Tips and wisdom from 15 years of DBA experience

Monday, November 10, 2008

11g OCI client query cache

If you are an OLTP DBA, you know the value of what this feature can be. We have all worked with developers to reduce repetitive select queries in order to keep them off of our CPUs, and keep are eyes off of those mounting cache buffers chains latches. For custom apps, working with developers to develop a caching layer can be very rewarding if you have the luxury of time to engage in a project like this. For Java apps using Hibernate, details are hidden away from both you and the app developer, and chances are pretty good that if you want a Java developer to dig into how to control that caching layer, they will not be as enthusiastic about exploring it's innards as you. After all, the entire purpose of a caching layer is to prevent having to deal with data persistence directly. It is my experience that most web developers don't fully appreciate that their applications really are database applications, so concepts like locking, transaction isolation levels, deadlock protection, excess data retrival (wastage) etc. are not given sufficent attention, but I digress. For packaged apps, we are left to throw hardware and/or RAC licenses at the problem - not an easy expenditure to explain to the CEO, especially on top of the licenses for that packaged app.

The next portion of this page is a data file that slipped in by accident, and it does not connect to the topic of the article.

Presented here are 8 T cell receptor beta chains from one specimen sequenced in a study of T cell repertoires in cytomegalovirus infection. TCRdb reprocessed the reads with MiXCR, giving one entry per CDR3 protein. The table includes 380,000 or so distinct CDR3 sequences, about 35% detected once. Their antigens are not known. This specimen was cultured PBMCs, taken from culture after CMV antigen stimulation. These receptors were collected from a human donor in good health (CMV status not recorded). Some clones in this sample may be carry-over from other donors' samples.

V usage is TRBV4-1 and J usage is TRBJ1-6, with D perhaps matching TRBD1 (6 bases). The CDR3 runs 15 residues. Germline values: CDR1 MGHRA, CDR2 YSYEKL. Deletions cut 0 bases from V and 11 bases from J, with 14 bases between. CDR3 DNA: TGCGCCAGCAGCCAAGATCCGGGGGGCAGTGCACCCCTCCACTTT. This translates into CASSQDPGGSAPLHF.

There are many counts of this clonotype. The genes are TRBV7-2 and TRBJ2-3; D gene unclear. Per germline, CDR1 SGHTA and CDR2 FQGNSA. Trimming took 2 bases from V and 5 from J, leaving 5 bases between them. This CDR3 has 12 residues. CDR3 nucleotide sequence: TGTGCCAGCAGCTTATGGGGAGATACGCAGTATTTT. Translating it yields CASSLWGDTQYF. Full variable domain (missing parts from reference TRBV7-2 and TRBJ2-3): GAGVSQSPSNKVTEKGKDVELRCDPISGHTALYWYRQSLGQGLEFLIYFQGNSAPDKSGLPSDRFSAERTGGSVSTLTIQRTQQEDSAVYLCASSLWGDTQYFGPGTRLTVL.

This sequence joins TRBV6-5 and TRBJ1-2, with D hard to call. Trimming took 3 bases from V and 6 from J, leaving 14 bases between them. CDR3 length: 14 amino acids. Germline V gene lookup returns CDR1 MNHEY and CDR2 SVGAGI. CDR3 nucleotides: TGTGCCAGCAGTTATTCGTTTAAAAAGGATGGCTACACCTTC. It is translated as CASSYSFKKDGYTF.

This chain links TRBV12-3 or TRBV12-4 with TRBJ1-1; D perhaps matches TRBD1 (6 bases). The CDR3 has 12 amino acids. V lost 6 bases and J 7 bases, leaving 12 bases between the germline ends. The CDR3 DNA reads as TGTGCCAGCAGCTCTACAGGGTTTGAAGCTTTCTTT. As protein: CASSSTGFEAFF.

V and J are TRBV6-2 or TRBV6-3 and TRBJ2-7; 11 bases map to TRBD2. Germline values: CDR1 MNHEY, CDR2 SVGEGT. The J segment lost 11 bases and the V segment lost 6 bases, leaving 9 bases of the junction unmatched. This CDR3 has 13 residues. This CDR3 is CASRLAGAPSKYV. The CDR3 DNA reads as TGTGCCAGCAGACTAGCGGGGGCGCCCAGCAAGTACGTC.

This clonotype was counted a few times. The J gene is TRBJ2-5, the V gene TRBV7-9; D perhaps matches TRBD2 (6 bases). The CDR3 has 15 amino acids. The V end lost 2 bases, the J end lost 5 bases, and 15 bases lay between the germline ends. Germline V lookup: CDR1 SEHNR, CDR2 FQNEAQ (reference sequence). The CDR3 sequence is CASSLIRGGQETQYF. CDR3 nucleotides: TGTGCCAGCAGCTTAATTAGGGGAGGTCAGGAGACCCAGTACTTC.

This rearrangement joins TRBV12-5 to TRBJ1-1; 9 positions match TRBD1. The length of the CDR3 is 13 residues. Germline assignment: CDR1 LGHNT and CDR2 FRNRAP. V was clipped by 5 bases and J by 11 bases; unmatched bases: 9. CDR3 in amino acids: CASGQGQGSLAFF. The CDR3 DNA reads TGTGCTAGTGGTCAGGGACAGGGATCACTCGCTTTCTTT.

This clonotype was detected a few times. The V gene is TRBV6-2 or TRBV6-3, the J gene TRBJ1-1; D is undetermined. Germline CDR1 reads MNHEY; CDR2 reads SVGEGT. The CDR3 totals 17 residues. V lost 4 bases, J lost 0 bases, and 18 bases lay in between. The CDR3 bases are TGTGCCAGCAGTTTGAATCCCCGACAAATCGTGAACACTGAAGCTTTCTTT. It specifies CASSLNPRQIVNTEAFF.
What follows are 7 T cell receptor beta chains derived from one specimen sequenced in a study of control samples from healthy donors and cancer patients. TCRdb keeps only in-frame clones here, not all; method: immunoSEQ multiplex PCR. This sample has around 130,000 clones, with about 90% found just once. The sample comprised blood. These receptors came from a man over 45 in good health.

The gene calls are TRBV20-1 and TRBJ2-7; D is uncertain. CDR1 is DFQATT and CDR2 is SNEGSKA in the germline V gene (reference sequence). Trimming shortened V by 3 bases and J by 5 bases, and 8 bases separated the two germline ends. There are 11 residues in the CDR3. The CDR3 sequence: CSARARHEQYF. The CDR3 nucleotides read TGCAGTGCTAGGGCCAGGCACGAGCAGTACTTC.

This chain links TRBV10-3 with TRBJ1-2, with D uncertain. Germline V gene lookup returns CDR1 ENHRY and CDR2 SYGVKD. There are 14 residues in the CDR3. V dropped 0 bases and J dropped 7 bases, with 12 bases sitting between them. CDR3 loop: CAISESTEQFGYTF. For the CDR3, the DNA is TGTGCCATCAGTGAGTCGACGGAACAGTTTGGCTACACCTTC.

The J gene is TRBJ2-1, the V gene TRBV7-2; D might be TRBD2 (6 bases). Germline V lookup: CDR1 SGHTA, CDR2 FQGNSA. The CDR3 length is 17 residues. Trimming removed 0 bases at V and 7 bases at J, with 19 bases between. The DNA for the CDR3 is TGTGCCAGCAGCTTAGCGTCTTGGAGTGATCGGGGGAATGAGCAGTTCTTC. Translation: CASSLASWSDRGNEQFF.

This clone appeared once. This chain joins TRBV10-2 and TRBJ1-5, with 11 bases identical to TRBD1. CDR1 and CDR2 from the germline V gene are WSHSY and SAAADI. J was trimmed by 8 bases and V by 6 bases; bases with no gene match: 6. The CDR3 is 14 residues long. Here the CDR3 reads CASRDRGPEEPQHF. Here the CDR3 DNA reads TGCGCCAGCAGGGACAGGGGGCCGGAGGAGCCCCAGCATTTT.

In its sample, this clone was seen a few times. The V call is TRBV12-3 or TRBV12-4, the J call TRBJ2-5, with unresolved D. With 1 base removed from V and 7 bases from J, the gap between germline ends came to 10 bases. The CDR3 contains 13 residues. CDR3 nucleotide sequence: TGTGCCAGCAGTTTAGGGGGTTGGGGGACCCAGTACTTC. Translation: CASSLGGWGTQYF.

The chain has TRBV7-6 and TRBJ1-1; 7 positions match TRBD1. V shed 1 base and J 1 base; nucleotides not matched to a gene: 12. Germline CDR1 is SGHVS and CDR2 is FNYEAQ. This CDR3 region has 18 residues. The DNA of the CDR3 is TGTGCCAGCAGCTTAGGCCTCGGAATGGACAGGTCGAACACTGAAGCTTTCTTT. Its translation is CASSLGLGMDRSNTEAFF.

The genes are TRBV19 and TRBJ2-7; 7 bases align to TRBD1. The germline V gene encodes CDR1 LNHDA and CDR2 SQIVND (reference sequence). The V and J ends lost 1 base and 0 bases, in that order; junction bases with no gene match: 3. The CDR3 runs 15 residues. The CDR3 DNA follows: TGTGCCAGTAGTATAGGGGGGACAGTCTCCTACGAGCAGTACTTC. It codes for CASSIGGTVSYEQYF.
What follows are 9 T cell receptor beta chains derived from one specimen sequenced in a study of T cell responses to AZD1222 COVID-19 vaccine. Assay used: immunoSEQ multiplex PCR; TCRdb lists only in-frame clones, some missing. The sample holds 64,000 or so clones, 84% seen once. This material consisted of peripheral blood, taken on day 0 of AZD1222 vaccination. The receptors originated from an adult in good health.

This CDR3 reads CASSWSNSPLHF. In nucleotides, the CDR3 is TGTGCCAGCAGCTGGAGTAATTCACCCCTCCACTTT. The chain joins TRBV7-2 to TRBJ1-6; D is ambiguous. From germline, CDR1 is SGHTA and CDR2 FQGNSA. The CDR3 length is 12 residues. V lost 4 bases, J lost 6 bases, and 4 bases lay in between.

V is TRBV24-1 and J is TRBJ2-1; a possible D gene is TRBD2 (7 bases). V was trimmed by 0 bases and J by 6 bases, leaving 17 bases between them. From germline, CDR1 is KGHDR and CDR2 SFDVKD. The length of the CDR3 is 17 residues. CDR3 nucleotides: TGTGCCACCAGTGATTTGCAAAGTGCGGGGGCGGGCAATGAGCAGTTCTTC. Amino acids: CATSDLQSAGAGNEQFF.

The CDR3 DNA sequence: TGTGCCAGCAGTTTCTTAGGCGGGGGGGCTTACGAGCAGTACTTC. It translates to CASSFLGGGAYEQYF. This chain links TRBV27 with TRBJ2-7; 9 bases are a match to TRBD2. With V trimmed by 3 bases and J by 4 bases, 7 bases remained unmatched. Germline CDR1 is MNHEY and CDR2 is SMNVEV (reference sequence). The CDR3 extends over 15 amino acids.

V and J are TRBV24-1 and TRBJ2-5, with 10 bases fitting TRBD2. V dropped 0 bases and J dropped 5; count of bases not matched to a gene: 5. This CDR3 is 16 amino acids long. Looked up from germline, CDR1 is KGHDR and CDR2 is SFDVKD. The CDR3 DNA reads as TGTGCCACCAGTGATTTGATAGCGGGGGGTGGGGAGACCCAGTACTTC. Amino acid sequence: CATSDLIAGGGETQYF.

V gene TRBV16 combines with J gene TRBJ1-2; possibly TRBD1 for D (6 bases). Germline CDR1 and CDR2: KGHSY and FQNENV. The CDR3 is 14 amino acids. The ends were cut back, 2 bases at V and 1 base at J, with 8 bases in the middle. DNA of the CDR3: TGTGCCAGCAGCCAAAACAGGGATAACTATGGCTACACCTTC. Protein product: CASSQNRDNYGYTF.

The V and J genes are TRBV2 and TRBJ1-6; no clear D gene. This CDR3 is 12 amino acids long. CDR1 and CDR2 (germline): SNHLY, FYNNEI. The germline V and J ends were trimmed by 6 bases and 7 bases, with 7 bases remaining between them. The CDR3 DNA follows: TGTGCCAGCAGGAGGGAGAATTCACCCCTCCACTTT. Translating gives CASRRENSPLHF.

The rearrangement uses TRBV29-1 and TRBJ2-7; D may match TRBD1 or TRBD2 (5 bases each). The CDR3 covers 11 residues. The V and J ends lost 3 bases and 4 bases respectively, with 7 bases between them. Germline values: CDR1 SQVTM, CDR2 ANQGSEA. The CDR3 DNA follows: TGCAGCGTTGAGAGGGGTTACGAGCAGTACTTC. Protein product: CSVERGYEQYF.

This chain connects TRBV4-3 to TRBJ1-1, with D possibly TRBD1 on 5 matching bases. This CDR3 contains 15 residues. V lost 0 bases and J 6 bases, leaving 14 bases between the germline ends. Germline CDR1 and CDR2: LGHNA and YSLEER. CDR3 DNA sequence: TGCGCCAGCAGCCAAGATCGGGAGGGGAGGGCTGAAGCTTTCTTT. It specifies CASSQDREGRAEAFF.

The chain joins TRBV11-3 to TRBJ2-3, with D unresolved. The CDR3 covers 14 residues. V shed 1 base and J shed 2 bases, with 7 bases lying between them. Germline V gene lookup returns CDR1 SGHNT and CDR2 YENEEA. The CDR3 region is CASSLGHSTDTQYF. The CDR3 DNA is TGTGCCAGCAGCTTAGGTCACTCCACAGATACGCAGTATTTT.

Enter the promise of 11g OCI client query cache. Whether an app is using native OCI calls, JDBC, or ODBC, or some other driver interface layer, the OCIStmtExecute() and OCIStmtFetch() calls are made at some point during query processing. The OCI client query cache is implemented "below" those calls, so existing apps will continue to function with no changes. I can already hear you saying - "Yeah, that's great but we all know that app cache = db triggers and well...not on my database..." In this new client cache mechanism, Oracle hides the implementation from you, so you do not need to know whether it is implemented using triggers, interprocess communication, or some other proprietary mechanism. All you need to know is that the cache is kept consistent, and your apps are more efficient. The details are probably exposed someplace in the OCI docs, but my suspicion is that they borrowed a page from the Postgres book and implemented something using process signals such as SIGUSR2 as used in Postgres's LISTEN/NOTIFY architecture.

The init.ora param result_cache_mode controls whether all queries are to be cached on the client or only those with the /* + result_cache */ hint added. There are other init.ora parameters that control how large the cache should be, The maximum lag that the cache can have behind any database changes that have occurred, as well as parameters in the client configuration file specific to each client installation.

Only production road-time will determine whether the cache works as well as we hope it does - and if it doesn't, we will submit the appropriate bugs and hopefully they will get it patched in the next release.

No comments: